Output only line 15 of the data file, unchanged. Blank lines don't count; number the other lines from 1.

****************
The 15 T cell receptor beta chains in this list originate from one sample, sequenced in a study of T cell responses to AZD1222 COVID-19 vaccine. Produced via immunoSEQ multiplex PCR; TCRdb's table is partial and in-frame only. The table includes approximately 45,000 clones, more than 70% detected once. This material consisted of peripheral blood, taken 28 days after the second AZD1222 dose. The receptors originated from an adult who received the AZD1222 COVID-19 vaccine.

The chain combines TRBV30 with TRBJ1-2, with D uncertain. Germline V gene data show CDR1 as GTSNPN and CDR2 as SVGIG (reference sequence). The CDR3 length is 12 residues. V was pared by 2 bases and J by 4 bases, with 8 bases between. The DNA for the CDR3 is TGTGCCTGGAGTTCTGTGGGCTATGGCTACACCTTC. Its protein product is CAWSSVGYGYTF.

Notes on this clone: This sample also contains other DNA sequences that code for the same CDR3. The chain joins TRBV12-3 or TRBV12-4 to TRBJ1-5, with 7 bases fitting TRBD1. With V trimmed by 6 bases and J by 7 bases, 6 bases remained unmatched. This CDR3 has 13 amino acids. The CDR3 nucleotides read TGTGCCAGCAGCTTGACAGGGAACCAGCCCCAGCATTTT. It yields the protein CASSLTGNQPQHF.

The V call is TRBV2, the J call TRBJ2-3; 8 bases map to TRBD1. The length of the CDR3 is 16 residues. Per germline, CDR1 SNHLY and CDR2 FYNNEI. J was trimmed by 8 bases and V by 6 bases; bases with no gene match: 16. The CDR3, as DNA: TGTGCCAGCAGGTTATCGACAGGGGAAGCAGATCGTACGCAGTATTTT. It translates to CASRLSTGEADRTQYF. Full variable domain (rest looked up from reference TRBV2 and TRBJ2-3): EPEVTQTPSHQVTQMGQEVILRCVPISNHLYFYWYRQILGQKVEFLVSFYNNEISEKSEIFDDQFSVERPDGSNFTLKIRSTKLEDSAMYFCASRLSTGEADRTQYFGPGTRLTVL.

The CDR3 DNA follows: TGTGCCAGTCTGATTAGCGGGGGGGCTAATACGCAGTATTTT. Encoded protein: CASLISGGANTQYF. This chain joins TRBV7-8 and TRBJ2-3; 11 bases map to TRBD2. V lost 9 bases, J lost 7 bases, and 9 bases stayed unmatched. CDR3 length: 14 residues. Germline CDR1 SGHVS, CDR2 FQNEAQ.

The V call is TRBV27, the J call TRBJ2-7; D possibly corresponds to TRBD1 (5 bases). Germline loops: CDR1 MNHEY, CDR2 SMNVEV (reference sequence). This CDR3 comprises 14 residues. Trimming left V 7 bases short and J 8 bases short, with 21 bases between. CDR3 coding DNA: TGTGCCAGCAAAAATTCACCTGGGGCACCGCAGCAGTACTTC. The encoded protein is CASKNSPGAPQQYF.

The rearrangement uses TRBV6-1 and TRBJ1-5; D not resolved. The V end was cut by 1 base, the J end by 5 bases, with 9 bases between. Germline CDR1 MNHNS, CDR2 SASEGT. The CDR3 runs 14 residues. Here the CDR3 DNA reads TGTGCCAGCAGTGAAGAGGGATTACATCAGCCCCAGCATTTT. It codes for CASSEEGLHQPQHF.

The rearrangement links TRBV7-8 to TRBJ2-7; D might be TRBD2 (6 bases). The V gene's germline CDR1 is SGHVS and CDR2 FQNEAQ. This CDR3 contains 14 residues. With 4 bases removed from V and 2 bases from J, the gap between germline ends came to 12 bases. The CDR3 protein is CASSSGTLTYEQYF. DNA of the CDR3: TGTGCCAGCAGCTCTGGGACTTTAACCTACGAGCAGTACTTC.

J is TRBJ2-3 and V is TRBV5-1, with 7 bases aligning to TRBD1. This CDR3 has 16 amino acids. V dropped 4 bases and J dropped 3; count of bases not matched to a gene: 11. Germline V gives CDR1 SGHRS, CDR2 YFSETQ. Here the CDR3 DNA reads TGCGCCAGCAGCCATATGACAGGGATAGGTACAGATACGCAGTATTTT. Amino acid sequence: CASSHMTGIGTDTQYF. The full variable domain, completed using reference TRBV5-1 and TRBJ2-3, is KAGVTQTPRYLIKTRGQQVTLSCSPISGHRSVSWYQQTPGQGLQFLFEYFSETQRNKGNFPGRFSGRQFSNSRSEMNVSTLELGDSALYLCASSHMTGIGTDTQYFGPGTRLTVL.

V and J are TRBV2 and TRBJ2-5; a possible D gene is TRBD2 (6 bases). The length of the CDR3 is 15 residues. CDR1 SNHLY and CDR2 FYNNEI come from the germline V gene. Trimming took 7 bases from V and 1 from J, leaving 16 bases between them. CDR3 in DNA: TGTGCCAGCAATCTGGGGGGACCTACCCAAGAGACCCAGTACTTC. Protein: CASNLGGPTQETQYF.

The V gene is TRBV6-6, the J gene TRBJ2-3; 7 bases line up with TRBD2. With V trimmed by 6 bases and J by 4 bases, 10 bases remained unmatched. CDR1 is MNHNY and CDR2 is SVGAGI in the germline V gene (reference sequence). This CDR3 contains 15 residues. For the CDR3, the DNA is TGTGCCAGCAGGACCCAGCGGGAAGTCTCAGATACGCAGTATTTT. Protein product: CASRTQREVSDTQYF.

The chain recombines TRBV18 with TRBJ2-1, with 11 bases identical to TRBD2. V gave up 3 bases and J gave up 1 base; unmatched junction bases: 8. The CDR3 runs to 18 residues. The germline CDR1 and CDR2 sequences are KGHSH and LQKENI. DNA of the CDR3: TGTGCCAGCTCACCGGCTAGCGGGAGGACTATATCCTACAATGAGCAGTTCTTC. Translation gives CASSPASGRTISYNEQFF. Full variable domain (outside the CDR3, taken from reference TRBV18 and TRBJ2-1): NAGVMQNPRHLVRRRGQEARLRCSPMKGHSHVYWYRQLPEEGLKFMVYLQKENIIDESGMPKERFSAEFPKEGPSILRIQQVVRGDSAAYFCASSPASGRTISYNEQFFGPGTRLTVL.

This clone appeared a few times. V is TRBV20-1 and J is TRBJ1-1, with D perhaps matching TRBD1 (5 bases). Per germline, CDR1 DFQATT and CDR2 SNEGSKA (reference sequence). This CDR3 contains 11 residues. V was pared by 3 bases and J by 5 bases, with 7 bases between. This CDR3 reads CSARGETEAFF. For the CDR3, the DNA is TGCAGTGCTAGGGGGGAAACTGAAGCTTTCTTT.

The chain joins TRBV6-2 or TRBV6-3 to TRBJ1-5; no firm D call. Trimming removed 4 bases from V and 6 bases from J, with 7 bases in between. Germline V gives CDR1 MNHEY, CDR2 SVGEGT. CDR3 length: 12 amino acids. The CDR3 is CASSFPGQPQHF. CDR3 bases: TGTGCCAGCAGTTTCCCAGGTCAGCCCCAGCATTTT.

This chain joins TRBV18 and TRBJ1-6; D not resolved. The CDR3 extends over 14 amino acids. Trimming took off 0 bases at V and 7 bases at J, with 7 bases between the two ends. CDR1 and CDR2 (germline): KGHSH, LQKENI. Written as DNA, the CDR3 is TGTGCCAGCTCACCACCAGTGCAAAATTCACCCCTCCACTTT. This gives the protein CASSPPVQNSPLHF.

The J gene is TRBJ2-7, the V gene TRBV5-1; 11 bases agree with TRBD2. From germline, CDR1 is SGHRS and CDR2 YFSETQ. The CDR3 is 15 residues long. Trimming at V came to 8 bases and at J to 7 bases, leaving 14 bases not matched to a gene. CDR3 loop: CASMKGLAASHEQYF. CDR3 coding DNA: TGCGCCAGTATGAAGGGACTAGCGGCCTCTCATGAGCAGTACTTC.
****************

This chain joins TRBV18 and TRBJ1-6; D not resolved. The CDR3 extends over 14 amino acids. Trimming took off 0 bases at V and 7 bases at J, with 7 bases between the two ends. CDR1 and CDR2 (germline): KGHSH, LQKENI. Written as DNA, the CDR3 is TGTGCCAGCTCACCACCAGTGCAAAATTCACCCCTCCACTTT. This gives the protein CASSPPVQNSPLHF.